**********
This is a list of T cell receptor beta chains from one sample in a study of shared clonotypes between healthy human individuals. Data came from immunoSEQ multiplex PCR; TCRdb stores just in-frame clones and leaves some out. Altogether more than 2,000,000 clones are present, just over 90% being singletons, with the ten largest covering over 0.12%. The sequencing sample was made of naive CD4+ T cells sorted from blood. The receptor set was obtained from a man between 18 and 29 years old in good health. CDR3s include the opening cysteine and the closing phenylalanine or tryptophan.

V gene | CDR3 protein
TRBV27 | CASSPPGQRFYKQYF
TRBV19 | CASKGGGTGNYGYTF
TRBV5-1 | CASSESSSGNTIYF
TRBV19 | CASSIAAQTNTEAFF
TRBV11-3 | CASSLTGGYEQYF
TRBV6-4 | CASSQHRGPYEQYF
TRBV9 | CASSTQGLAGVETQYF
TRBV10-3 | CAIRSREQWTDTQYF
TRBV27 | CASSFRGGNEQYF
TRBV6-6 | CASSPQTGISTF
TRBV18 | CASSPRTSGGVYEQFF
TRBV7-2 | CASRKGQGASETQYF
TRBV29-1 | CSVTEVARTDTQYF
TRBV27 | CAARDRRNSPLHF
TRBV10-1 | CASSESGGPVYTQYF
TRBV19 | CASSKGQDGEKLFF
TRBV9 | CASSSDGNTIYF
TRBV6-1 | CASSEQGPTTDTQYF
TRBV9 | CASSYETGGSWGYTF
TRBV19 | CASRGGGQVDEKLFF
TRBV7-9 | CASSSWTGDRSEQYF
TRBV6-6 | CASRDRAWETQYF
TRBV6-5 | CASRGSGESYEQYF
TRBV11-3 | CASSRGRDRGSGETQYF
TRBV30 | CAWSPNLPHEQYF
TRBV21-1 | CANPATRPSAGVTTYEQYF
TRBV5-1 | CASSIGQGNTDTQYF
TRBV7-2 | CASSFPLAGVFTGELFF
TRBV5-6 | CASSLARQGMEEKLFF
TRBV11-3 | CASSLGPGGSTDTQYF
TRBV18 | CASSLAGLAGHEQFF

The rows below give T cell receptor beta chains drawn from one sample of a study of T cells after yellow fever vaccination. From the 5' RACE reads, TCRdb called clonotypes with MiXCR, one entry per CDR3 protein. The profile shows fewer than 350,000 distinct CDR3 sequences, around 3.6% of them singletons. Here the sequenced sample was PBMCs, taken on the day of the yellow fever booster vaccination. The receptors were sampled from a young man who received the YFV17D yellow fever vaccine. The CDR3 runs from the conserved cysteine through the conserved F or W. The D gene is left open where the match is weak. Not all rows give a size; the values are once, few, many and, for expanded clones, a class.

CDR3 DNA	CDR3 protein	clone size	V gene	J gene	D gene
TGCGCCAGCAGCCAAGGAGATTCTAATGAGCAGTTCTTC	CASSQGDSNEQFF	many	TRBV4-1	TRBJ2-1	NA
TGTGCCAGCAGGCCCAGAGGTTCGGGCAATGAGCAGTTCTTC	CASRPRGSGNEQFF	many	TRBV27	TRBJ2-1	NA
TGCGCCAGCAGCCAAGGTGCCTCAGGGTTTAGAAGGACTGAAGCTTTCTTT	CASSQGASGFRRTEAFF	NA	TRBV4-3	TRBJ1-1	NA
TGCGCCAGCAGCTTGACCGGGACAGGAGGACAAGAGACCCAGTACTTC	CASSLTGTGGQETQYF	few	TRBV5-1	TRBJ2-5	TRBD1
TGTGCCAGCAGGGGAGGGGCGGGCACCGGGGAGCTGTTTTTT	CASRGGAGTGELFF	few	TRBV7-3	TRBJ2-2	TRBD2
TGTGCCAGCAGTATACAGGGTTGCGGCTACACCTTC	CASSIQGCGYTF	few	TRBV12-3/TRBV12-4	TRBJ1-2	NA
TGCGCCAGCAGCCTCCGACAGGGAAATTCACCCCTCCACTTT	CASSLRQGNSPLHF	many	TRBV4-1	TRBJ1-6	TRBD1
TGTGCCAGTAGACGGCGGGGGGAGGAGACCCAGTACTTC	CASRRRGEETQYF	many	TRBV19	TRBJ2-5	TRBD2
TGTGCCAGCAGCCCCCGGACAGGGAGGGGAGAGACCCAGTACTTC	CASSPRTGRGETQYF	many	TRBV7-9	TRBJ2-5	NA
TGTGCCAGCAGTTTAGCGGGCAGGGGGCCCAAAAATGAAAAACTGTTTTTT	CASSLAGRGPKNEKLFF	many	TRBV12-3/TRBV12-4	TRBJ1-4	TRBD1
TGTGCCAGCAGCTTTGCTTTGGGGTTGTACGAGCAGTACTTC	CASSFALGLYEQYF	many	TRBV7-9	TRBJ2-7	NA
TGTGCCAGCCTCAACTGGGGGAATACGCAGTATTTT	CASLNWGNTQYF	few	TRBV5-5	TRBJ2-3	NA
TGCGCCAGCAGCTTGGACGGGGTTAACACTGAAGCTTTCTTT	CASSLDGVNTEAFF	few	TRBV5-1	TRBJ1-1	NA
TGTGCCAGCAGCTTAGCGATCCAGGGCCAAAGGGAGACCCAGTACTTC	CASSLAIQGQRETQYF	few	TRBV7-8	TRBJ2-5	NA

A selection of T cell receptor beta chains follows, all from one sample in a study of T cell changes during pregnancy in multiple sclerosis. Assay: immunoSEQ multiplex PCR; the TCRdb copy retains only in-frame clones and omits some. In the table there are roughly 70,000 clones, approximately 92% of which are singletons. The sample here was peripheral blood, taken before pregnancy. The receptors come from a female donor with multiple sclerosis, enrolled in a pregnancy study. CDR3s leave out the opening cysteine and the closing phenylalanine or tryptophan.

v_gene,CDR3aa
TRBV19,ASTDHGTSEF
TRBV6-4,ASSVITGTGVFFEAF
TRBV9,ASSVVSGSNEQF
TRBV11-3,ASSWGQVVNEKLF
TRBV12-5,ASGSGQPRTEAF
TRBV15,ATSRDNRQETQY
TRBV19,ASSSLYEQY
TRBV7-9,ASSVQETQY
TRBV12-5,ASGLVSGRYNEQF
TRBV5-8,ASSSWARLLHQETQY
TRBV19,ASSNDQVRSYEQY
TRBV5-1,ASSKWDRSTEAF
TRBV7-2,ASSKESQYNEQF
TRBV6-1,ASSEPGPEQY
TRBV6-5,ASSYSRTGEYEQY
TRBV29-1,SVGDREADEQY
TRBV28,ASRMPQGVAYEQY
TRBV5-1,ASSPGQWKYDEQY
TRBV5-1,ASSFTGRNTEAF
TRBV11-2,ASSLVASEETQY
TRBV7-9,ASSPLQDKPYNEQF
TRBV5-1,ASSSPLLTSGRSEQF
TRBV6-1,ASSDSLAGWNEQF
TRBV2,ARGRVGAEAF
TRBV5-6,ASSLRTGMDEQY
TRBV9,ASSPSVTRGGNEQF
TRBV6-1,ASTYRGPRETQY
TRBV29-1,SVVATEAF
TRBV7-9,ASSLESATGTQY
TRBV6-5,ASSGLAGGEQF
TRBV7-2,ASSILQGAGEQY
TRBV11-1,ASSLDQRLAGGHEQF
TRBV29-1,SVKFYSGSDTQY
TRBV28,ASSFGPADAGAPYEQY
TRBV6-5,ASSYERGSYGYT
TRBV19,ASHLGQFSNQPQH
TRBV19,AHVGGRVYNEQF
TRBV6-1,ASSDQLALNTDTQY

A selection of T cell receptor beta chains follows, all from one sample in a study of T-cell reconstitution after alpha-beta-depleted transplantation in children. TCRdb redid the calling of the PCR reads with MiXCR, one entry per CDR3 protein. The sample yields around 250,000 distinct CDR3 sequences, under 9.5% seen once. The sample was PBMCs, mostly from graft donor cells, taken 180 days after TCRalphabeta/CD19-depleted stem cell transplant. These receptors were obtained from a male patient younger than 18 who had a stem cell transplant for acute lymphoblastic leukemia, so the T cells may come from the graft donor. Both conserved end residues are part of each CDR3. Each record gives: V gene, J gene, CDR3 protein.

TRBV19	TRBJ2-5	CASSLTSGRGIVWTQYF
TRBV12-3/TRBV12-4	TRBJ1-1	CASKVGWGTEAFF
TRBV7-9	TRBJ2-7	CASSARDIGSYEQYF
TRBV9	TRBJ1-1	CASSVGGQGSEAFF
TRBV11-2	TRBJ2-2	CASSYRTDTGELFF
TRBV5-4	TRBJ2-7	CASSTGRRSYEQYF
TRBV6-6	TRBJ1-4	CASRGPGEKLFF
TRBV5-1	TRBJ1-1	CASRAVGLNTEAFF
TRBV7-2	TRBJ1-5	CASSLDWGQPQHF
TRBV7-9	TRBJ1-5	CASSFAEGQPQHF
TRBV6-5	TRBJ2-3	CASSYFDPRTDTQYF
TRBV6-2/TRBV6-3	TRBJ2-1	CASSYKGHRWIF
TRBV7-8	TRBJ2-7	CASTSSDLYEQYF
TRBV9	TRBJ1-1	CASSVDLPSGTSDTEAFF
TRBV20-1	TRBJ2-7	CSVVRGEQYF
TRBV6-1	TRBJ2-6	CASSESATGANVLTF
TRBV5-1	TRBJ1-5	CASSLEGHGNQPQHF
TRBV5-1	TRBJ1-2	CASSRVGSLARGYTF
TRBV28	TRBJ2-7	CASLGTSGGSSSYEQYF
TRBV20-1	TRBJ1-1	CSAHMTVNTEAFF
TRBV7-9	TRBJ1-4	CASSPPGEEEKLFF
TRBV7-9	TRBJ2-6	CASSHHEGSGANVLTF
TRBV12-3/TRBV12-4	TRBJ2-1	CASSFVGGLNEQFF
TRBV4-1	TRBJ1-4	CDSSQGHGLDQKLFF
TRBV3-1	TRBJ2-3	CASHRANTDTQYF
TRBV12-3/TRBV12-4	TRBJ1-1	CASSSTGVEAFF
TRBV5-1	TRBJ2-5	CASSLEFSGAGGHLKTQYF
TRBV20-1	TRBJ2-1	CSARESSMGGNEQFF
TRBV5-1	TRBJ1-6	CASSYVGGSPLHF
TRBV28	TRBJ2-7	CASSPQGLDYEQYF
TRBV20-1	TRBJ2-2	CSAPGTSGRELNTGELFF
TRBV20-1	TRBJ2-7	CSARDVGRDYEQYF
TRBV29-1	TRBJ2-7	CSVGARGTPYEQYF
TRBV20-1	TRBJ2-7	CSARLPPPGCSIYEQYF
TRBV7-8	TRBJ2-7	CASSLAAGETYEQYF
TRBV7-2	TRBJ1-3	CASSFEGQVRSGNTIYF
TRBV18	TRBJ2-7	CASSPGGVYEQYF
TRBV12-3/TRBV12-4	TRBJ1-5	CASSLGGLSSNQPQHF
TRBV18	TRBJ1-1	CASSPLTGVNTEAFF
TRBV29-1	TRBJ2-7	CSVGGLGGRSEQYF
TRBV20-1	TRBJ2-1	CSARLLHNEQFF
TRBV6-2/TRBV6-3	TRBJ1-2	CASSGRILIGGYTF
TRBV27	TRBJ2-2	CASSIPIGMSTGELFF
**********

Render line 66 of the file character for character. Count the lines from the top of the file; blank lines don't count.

TRBV6-5,ASSYSRTGEYEQY